nowadays they are not inviolable.
It has always been against the policy of despotic
governments to suffer the victims of their persecutions to
reappear. As the Inquisition rarely allowed its victims to
be seen with their limbs distorted and their flesh lacerated
by torture, so madness is always concealed in its cell, from
whence, should it depart, it is conveyed to some gloomy
hospital, where the doctor has no thought for man or mind in
the mutilated being the jailer delivers to him. The very
madness of the Abbe Faria, gone mad in prison, condemned him
to perpetual captivity.
The inspector kept his word with Dantes; he examined the
register, and found the following note concerning him: --
Edmond Dantes:
Violent Bonapartist; took an active part in the return from
Elba.
The greatest watchfulness and care to be exercised.
This note was in a different hand from the rest, which
showed that it had been added since his confinement. The
inspector could not contend against this accusation; he
simply wrote, -- "Nothing to be done."
This visit had infused new vigor into Dantes; he had, till
then, forgotten the date; but now, with a fragment of
plaster, he wrote the date, 30th July, 1816, and made a mark
every day, in order not to lose his reckoning again. Days
and weeks passed away, then months -- Dantes still waited;
he at first expected to be freed in a fortnight. This
fortnight expired, he decided that the inspector would do
nothing until his return to Paris, and that he would not
reach there until his circuit was finished, he therefore
fixed three months; three months passed away, then six more.
Finally ten months and a half had gone by and no favorable
change had taken place, and Dantes began to fancy the
inspector's visit but a dream, an illusion of the brain.
At the expiration of a year the governor was transferred; he
had obtained charge of the fortress at Ham. He took with him
several of his subordinates, and amongst them Dantes'
jailer. A new governor arrived; it would have been too
tedious to acquire the names of the prisoners; he learned
their numbers instead. This horrible place contained fifty
cells; their inhabitants were designated by the numbers of
their cell, and the unhappy young man was no longer called
Edmond Dantes -- he was now number 34.
Chapter 15
Number 34 and Number 27.
Dantes passed through all the stages of torture natural to
prisoners in suspense. He was sustained at first by that
pride of conscious innocence which is the sequence to hope;
then he began to doubt his own innocence, which justified in
some measure the governor's belief in his mental alienation;
and then, relaxing his sentiment of pride, he addressed his
supplications, not to God, but to man. God is always the
last resource. Unfortunates, who ought to begin with God, do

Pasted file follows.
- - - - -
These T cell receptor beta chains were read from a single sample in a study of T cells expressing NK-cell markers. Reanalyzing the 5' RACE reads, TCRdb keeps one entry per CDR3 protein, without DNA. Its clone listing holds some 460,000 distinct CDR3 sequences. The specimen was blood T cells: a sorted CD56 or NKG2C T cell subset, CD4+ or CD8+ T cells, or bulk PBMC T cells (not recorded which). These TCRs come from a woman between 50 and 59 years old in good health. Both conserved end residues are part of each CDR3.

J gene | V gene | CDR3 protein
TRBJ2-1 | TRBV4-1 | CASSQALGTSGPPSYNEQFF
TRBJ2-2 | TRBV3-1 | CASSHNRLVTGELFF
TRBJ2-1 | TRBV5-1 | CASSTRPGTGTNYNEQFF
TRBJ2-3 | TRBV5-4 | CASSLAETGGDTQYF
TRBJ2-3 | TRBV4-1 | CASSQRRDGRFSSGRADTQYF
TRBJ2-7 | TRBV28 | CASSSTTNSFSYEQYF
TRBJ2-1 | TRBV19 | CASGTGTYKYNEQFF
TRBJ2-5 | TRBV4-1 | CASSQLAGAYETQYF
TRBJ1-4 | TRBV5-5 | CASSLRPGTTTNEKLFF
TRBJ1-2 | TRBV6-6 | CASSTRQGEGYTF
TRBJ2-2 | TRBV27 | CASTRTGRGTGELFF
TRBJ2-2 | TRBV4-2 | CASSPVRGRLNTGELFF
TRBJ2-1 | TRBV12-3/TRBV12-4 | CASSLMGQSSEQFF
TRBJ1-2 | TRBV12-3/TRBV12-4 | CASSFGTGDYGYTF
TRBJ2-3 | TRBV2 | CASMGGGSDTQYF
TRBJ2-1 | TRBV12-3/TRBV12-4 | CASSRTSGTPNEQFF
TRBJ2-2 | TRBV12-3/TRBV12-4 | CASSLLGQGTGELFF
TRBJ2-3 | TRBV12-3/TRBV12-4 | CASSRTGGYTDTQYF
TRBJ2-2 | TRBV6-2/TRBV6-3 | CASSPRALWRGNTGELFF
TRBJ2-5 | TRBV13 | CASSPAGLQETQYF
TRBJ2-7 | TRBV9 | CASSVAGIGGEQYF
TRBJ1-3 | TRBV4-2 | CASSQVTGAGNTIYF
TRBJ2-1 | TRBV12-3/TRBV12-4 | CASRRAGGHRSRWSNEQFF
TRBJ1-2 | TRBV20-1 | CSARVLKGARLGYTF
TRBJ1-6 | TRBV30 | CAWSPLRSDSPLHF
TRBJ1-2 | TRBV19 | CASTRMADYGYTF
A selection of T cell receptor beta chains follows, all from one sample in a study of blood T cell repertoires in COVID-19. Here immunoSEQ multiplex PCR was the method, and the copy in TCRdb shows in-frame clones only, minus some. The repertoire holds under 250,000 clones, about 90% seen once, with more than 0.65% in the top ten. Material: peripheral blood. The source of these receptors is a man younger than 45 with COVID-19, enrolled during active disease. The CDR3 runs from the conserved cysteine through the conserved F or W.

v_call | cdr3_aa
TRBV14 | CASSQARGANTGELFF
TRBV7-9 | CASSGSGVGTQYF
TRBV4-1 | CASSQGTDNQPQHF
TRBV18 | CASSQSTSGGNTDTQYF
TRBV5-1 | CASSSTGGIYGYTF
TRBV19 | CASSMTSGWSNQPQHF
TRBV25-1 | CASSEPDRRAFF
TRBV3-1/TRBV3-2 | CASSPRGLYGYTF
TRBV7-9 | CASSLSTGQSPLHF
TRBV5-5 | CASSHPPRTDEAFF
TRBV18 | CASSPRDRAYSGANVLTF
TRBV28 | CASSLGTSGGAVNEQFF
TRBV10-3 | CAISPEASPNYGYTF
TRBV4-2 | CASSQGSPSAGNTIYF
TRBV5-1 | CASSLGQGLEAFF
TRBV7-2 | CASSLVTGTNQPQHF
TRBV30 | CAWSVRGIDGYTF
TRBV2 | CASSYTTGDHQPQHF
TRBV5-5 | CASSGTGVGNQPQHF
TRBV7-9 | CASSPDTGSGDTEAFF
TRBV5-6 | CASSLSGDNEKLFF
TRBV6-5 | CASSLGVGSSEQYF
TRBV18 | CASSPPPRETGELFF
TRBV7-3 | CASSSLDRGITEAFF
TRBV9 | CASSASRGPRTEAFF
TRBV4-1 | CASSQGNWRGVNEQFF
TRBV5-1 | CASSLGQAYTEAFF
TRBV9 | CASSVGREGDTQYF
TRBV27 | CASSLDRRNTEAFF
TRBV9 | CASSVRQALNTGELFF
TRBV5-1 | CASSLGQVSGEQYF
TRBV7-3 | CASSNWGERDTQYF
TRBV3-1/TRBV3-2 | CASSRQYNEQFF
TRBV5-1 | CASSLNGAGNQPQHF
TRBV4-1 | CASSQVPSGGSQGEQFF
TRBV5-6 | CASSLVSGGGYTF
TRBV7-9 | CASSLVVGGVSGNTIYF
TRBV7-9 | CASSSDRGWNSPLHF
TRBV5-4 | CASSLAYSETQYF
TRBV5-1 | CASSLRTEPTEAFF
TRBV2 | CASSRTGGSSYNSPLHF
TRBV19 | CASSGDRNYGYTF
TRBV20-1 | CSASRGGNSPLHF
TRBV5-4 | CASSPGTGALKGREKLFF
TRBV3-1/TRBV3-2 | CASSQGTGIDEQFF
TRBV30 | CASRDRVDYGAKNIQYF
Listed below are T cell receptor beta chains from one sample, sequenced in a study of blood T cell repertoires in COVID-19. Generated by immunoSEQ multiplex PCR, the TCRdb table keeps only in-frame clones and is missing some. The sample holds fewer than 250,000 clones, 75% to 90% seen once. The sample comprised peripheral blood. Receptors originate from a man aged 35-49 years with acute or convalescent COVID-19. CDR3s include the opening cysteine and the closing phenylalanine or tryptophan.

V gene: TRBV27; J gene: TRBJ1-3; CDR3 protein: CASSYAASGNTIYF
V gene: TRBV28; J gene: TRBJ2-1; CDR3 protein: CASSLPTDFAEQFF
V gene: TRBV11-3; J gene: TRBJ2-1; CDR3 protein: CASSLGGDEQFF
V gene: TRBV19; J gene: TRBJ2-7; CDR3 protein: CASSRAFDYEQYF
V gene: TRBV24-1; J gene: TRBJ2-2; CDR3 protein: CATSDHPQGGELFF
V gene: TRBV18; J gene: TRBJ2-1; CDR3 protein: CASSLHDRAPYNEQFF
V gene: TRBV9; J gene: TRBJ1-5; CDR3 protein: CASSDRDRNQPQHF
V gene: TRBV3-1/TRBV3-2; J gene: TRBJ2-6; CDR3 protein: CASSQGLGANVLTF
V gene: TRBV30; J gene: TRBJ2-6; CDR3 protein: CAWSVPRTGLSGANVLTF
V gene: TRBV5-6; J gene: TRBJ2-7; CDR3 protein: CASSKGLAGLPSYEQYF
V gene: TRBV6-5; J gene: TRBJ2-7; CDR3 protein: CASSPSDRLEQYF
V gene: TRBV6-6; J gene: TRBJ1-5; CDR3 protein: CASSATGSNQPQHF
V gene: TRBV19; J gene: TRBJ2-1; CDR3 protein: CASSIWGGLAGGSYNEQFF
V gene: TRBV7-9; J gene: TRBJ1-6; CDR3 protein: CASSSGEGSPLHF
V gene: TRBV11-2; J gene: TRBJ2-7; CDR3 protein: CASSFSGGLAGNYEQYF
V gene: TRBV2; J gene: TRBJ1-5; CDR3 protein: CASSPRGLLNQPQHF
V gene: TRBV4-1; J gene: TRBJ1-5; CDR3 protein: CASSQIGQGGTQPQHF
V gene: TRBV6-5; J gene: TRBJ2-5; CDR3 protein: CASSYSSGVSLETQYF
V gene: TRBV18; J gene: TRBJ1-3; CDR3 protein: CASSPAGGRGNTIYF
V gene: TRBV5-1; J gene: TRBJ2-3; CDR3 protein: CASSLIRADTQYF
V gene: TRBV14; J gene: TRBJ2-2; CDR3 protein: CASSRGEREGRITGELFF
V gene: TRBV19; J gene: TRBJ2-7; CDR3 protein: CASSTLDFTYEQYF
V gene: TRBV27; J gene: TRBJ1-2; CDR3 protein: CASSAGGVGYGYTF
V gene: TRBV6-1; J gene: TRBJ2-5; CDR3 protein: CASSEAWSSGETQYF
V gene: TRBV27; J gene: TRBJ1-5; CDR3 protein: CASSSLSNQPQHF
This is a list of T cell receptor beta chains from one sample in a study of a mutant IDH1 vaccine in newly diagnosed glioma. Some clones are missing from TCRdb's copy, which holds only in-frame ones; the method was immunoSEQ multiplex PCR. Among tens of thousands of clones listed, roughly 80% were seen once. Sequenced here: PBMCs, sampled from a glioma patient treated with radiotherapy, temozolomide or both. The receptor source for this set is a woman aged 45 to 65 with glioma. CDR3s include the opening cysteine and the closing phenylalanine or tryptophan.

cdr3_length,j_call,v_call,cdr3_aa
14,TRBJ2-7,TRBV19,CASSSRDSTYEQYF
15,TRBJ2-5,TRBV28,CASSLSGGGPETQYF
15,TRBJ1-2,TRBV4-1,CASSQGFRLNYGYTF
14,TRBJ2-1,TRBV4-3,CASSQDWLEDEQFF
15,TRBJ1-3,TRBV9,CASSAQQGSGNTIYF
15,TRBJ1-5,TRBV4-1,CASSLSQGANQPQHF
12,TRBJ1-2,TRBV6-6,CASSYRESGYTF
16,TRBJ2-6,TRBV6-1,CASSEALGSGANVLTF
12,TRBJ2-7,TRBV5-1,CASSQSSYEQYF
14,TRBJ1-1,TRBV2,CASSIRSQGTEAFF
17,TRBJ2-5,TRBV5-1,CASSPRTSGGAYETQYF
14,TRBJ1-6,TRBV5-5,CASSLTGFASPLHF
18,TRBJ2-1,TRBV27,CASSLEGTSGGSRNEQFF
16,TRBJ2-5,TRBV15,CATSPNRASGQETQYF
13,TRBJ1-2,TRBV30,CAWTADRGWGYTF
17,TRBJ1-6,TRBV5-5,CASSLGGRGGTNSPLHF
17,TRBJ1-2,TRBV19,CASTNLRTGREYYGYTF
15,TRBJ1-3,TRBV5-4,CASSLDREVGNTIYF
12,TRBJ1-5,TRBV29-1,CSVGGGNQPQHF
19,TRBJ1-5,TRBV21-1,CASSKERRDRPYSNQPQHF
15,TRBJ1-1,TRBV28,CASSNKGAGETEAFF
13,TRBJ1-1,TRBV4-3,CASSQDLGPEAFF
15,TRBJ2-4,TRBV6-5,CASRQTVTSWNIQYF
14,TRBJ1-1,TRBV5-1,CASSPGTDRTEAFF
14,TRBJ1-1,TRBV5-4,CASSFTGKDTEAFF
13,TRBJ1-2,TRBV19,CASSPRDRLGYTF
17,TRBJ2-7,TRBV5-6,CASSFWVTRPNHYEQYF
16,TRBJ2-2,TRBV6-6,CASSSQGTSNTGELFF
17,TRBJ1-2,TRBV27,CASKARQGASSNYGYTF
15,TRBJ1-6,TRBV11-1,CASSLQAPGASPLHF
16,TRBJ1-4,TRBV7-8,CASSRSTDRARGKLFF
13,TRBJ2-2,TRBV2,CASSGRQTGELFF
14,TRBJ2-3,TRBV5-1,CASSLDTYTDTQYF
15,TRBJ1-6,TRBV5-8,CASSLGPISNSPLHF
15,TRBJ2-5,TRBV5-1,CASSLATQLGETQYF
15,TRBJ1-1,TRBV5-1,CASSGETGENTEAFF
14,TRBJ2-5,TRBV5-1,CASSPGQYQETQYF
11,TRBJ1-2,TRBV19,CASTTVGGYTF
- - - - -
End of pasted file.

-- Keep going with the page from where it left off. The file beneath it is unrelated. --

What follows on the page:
not have any hope in him till they have exhausted all other
means of deliverance.
Dantes asked to be removed from his present dungeon into
another; for a change, however disadvantageous, was still a
change, and would afford him some amusement. He entreated to
be allowed to walk about, to have fresh air, books, and
writing materials. His requests were not granted, but he
went on asking all the same. He accustomed himself to
speaking to the new jailer, although the latter was, if
possible, more taciturn than the old one; but still, to
speak to a man, even though mute, was something. Dantes
spoke for the sake of hearing his own voice; he had tried to
speak when alone, but the sound of his voice terrified him.
Often, before his captivity, Dantes' mind had revolted at
the idea of assemblages of prisoners, made up of thieves,
vagabonds, and murderers. He now wished to be amongst them,
in order to see some other face besides that of his jailer;
he sighed for the galleys, with the infamous costume, the
chain, and the brand on the shoulder. The galley-slaves
breathed the fresh air of heaven, and saw each other. They
were very happy. He besought the jailer one day to let him
have a companion, were it even the mad abbe.
The jailer, though rough and hardened by the constant sight
of so much suffering, was yet a man. At the bottom of his
heart he had often had a feeling of pity for this unhappy
young man who suffered so; and he laid the request of number
34 before the governor; but the latter sapiently imagined
that Dantes wished to conspire or attempt an escape, and
refused his request. Dantes had exhausted all human
resources, and he then turned to God.
All the pious ideas that had been so long forgotten,
returned; he recollected the prayers his mother had taught
him, and discovered a new meaning in every word; for in
prosperity prayers seem but a mere medley of words, until
misfortune comes and the unhappy sufferer first understands
the meaning of the sublime language in which he invokes the
pity of heaven! He prayed, and prayed aloud, no longer
terrified at the sound of his own voice, for he fell into a
sort of ecstasy. He laid every action of his life before the
Almighty, proposed tasks to accomplish, and at the end of
every prayer introduced the entreaty oftener addressed to
man than to God: "Forgive us our trespasses as we forgive
them that trespass against us." Yet in spite of his earnest
prayers, Dantes remained a prisoner.
Then gloom settled heavily upon him. Dantes was a man of
great simplicity of thought, and without education; he could
not, therefore, in the solitude of his dungeon, traverse in
mental vision the history of the ages, bring to life the
nations that had perished, and rebuild the ancient cities so
vast and stupendous in the light of the imagination, and
that pass before the eye glowing with celestial colors in
Martin's Babylonian pictures. He could not do this, he whose
past life was so short, whose present so melancholy, and his